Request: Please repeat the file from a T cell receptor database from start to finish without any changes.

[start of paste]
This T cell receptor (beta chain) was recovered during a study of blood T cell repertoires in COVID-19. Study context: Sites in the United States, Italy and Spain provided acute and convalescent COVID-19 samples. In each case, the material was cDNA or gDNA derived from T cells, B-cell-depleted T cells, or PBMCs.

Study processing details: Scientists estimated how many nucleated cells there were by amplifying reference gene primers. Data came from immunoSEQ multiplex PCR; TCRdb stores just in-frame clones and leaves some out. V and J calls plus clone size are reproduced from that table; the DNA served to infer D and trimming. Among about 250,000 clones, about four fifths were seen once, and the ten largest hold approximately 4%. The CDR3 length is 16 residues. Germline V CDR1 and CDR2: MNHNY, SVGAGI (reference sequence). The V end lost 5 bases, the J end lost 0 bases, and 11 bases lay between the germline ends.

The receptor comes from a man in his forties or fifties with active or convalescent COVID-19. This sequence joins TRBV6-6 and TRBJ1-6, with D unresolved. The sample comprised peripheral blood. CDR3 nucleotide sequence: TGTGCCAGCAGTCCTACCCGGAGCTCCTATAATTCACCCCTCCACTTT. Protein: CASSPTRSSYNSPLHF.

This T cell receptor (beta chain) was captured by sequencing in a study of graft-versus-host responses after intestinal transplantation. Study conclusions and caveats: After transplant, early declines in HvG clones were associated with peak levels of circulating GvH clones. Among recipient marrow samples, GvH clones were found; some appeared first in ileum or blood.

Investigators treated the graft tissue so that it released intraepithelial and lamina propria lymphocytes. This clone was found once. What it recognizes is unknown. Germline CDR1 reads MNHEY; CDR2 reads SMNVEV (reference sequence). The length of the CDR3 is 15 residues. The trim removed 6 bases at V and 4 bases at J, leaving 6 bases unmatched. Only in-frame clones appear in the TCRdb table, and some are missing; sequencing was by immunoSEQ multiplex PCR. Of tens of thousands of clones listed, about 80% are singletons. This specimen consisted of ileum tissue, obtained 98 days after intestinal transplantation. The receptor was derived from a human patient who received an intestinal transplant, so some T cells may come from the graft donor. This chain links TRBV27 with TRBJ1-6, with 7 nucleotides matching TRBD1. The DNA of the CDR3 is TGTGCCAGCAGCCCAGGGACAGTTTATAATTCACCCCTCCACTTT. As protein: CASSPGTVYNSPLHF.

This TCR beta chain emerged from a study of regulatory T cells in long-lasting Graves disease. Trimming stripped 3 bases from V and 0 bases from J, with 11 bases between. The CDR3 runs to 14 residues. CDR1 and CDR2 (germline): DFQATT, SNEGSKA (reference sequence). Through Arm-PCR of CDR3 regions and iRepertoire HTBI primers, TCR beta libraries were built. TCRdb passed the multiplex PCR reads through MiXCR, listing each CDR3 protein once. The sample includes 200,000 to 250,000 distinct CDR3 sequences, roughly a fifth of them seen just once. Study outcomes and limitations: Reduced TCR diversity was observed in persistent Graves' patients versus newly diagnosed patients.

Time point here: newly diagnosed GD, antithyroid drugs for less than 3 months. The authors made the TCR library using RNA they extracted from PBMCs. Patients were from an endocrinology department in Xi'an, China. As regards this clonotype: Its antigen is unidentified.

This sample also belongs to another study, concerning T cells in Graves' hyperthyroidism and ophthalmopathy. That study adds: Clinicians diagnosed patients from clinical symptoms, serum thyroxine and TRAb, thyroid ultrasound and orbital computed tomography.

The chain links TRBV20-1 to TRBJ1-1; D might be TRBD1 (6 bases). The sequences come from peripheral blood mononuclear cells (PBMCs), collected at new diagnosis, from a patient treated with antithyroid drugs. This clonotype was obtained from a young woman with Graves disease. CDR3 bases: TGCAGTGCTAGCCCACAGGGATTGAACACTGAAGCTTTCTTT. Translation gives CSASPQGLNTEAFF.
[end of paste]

This T cell receptor (beta chain) was recovered during a study of blood T cell repertoires in COVID-19. Study context: Sites in the United States, Italy and Spain provided acute and convalescent COVID-19 samples. In each case, the material was cDNA or gDNA derived from T cells, B-cell-depleted T cells, or PBMCs.

Study processing details: Scientists estimated how many nucleated cells there were by amplifying reference gene primers. Data came from immunoSEQ multiplex PCR; TCRdb stores just in-frame clones and leaves some out. V and J calls plus clone size are reproduced from that table; the DNA served to infer D and trimming. Among about 250,000 clones, about four fifths were seen once, and the ten largest hold approximately 4%. The CDR3 length is 16 residues. Germline V CDR1 and CDR2: MNHNY, SVGAGI (reference sequence). The V end lost 5 bases, the J end lost 0 bases, and 11 bases lay between the germline ends.

The receptor comes from a man in his forties or fifties with active or convalescent COVID-19. This sequence joins TRBV6-6 and TRBJ1-6, with D unresolved. The sample comprised peripheral blood. CDR3 nucleotide sequence: TGTGCCAGCAGTCCTACCCGGAGCTCCTATAATTCACCCCTCCACTTT. Protein: CASSPTRSSYNSPLHF.

This T cell receptor (beta chain) was captured by sequencing in a study of graft-versus-host responses after intestinal transplantation. Study conclusions and caveats: After transplant, early declines in HvG clones were associated with peak levels of circulating GvH clones. Among recipient marrow samples, GvH clones were found; some appeared first in ileum or blood.

Investigators treated the graft tissue so that it released intraepithelial and lamina propria lymphocytes. This clone was found once. What it recognizes is unknown. Germline CDR1 reads MNHEY; CDR2 reads SMNVEV (reference sequence). The length of the CDR3 is 15 residues. The trim removed 6 bases at V and 4 bases at J, leaving 6 bases unmatched. Only in-frame clones appear in the TCRdb table, and some are missing; sequencing was by immunoSEQ multiplex PCR. Of tens of thousands of clones listed, about 80% are singletons. This specimen consisted of ileum tissue, obtained 98 days after intestinal transplantation. The receptor was derived from a human patient who received an intestinal transplant, so some T cells may come from the graft donor. This chain links TRBV27 with TRBJ1-6, with 7 nucleotides matching TRBD1. The DNA of the CDR3 is TGTGCCAGCAGCCCAGGGACAGTTTATAATTCACCCCTCCACTTT. As protein: CASSPGTVYNSPLHF.

This TCR beta chain emerged from a study of regulatory T cells in long-lasting Graves disease. Trimming stripped 3 bases from V and 0 bases from J, with 11 bases between. The CDR3 runs to 14 residues. CDR1 and CDR2 (germline): DFQATT, SNEGSKA (reference sequence). Through Arm-PCR of CDR3 regions and iRepertoire HTBI primers, TCR beta libraries were built. TCRdb passed the multiplex PCR reads through MiXCR, listing each CDR3 protein once. The sample includes 200,000 to 250,000 distinct CDR3 sequences, roughly a fifth of them seen just once. Study outcomes and limitations: Reduced TCR diversity was observed in persistent Graves' patients versus newly diagnosed patients.

Time point here: newly diagnosed GD, antithyroid drugs for less than 3 months. The authors made the TCR library using RNA they extracted from PBMCs. Patients were from an endocrinology department in Xi'an, China. As regards this clonotype: Its antigen is unidentified.

This sample also belongs to another study, concerning T cells in Graves' hyperthyroidism and ophthalmopathy. That study adds: Clinicians diagnosed patients from clinical symptoms, serum thyroxine and TRAb, thyroid ultrasound and orbital computed tomography.

The chain links TRBV20-1 to TRBJ1-1; D might be TRBD1 (6 bases). The sequences come from peripheral blood mononuclear cells (PBMCs), collected at new diagnosis, from a patient treated with antithyroid drugs. This clonotype was obtained from a young woman with Graves disease. CDR3 bases: TGCAGTGCTAGCCCACAGGGATTGAACACTGAAGCTTTCTTT. Translation gives CSASPQGLNTEAFF.